I've had this tradition for the last few years that my first favourite book of the year pops up in January. Well that's for the last two years anyway - The Broken Shore by Peter Temple and then Diamond Dove by Adrian Hyland. Breaking the tradition slightly, as Frode Grytten is Norwegian not Australian, but it's January and THE SHADOW IN THE RIVER's officially my first entry in my favourite books of 2008.
This has the sort of style that particularly appeals to me. Dry, sardonic wit, pointed and quite discomforting social commentary, this book reveals what the investigation of a murder does in a closed in, threatened little town. Set in Odda, a small and rapidly dying town, this place has had the guts ripped out of it as industry has closed, jobs have dried up and social services have gradually receded. The remaining residents stay, partly because they have been there for a long time or maybe because they don't know what else to do. Ultimately, that sort of despair and deeply ingrained social disconnection can lead people to look for somebody to blame. And it's very straight-forward to blame the outsiders, somebody who is different. Even if you don't blame them, they are different, so suspicion comes easily.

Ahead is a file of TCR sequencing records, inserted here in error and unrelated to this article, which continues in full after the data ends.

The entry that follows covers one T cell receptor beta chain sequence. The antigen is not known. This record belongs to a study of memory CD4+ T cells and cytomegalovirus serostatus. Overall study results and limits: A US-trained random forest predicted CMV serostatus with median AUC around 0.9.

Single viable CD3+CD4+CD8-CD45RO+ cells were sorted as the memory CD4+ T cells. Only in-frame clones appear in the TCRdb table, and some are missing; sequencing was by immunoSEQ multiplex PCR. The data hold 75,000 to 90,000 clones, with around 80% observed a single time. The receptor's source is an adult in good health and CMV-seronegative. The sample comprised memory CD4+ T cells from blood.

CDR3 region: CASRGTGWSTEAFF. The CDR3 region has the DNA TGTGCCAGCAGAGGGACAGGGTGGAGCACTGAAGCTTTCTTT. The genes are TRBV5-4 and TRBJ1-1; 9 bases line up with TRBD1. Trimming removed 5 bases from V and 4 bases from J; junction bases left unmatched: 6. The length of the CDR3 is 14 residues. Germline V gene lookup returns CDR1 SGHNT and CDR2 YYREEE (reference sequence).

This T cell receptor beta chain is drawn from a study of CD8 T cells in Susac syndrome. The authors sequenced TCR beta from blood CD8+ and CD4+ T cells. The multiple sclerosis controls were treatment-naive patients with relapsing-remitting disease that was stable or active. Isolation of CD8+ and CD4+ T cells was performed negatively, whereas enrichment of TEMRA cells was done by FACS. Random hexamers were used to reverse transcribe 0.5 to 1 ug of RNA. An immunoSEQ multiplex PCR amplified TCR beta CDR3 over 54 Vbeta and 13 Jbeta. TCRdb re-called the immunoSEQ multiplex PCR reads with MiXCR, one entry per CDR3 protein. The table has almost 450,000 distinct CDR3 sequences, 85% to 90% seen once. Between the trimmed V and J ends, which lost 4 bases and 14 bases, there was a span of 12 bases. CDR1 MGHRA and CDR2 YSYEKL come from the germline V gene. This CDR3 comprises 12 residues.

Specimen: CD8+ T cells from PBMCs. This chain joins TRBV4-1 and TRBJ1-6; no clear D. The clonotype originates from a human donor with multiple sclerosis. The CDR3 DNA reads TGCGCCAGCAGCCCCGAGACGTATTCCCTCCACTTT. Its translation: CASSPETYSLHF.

In the middle of this mix is the main character in this book - Robert Bell. He's trapped in Odda, partly because he can't be bothered, but mostly because the love of his life is in this town and he can't leave her. She's married to his brother mind you, but that hasn't stopped Robert from loving her since the first night they met - when she chose his brother Frank. Frank is now in the police force, and he's investigating the death of the young man whose car was forced into the river. Robert is also looking into that death - as is, it seems, half the media of Norway - drawn to this small town and this murder, you have to suppose, simply because of the presence of the asylum seekers - the easy scapegoats.
This isn't a police procedural, despite the presence of the police. Really it's not much at all about the solving of the crime (which does happen), but it's about the impact that a seemingly meaningless crime has on a small town. And that's what I loved about it. That commentary of the impact - of the loss of a young man - of the suspicion - of the media intrusion. The book is frequently incredibly, poignantly sad; it's often funny, it's tragic and it was completely involving.